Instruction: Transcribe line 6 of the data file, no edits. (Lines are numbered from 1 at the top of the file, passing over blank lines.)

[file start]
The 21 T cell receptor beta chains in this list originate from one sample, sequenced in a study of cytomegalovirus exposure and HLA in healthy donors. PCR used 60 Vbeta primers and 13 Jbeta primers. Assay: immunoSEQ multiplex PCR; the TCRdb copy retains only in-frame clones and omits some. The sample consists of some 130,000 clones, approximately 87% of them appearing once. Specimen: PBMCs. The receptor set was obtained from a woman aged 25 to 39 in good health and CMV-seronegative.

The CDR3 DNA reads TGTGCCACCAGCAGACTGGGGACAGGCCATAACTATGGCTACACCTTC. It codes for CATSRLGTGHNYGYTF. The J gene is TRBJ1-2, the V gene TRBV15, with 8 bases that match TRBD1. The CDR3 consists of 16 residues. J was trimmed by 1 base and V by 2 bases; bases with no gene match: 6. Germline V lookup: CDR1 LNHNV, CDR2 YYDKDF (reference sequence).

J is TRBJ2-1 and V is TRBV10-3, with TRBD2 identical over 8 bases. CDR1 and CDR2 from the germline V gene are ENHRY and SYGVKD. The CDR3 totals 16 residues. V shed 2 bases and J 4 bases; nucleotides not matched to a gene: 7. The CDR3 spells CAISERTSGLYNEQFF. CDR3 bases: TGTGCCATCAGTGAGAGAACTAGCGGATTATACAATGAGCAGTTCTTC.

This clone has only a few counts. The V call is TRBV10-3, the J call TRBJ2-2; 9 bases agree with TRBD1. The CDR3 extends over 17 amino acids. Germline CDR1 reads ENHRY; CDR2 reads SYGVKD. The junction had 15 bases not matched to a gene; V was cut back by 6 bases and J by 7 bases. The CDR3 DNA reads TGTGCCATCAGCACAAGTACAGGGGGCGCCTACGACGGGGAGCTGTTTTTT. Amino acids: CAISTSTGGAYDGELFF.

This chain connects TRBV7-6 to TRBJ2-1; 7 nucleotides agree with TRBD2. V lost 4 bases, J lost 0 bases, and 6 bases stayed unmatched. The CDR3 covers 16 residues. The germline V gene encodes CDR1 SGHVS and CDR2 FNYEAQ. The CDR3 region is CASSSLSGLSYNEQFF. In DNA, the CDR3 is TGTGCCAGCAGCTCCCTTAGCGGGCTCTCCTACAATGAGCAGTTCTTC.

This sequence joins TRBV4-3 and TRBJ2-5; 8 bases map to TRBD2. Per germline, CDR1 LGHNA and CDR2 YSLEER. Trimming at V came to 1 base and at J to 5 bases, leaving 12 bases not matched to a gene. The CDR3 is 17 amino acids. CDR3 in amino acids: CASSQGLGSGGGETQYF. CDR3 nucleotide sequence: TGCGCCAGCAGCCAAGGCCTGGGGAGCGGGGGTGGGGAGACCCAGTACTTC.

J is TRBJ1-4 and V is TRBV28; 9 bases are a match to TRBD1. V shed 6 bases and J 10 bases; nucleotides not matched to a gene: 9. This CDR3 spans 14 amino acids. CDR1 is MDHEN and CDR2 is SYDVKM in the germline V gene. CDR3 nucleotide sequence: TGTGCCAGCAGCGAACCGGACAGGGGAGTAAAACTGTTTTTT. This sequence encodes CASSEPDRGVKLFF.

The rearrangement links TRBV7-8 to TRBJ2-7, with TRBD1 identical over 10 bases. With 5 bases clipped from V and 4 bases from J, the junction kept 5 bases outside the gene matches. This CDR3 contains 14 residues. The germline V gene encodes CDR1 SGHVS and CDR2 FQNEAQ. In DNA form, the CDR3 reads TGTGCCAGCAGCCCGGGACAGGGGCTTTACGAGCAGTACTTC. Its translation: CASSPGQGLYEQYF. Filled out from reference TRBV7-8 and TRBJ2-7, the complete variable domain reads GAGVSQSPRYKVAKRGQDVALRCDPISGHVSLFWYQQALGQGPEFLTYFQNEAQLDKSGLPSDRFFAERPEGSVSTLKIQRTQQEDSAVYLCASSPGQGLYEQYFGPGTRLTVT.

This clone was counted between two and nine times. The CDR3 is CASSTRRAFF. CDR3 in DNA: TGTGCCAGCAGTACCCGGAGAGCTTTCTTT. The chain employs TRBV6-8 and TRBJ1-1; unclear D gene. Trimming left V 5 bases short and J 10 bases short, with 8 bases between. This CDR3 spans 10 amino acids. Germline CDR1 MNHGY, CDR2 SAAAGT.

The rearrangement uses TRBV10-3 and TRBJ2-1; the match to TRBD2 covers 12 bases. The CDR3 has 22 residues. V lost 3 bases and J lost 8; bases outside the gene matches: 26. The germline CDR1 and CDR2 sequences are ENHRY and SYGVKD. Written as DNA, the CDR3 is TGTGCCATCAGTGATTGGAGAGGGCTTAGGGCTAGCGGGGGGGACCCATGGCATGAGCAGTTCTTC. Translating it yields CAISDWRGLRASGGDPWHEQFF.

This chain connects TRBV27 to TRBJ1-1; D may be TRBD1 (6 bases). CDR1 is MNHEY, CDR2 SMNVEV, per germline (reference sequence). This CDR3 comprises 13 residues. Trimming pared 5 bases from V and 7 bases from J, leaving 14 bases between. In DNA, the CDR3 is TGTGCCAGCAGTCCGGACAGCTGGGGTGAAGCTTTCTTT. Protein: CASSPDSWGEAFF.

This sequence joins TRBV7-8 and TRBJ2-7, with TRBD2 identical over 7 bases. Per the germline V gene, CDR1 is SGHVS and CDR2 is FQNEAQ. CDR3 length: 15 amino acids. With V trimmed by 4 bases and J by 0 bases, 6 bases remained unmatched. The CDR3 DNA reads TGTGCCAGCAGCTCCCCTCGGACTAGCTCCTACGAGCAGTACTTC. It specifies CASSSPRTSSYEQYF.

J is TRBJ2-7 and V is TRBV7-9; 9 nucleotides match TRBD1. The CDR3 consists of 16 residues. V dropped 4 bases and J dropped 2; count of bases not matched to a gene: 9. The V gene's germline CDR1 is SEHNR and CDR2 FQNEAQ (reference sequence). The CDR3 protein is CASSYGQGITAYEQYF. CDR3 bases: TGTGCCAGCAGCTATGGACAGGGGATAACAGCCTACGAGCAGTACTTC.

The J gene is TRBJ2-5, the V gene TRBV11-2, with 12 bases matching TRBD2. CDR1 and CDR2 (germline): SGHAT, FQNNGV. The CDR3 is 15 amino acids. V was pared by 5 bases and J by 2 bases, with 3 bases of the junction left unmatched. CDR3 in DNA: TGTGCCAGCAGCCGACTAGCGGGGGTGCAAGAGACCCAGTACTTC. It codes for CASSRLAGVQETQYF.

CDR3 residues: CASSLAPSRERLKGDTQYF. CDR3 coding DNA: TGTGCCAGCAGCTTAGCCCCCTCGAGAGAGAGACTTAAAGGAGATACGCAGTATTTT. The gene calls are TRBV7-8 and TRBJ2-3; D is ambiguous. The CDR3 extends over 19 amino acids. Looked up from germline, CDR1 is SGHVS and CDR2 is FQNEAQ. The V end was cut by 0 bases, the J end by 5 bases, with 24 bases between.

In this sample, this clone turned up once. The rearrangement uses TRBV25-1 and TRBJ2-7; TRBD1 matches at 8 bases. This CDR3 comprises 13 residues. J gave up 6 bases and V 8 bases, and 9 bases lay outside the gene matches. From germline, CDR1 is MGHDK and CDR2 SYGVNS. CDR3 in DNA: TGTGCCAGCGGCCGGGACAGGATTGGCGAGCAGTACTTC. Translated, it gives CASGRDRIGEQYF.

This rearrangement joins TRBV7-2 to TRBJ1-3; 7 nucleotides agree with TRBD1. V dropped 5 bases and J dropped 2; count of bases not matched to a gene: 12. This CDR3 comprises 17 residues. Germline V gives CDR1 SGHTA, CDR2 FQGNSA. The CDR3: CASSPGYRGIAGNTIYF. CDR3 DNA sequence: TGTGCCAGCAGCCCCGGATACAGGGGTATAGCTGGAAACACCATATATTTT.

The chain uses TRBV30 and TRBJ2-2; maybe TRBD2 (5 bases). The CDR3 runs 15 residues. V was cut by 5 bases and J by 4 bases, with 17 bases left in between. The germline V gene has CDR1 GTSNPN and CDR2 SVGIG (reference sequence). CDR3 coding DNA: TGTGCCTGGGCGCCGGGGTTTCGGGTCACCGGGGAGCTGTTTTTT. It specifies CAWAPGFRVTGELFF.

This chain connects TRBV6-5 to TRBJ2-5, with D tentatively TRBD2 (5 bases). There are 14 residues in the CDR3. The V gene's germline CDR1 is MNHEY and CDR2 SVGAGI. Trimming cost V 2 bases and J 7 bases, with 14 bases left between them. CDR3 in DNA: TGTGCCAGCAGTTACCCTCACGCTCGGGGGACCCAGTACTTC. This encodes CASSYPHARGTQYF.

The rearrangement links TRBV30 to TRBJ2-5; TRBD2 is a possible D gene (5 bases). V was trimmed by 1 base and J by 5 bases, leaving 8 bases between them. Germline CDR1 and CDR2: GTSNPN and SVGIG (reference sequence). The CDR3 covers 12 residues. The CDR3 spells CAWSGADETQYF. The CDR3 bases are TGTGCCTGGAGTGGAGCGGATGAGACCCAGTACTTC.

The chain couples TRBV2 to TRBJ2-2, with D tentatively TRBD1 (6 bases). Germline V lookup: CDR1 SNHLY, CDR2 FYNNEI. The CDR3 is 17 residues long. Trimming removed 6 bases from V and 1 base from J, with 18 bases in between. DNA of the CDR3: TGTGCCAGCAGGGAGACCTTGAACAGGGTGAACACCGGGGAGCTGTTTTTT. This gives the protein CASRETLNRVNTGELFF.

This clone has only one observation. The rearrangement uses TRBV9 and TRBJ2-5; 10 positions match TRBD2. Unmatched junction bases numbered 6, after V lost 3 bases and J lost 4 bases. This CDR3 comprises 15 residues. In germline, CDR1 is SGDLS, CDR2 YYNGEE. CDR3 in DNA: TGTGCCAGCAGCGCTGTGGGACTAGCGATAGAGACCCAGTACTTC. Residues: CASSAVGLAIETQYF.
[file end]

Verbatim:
This sequence joins TRBV4-3 and TRBJ2-5; 8 bases map to TRBD2. Per germline, CDR1 LGHNA and CDR2 YSLEER. Trimming at V came to 1 base and at J to 5 bases, leaving 12 bases not matched to a gene. The CDR3 is 17 amino acids. CDR3 in amino acids: CASSQGLGSGGGETQYF. CDR3 nucleotide sequence: TGCGCCAGCAGCCAAGGCCTGGGGAGCGGGGGTGGGGAGACCCAGTACTTC.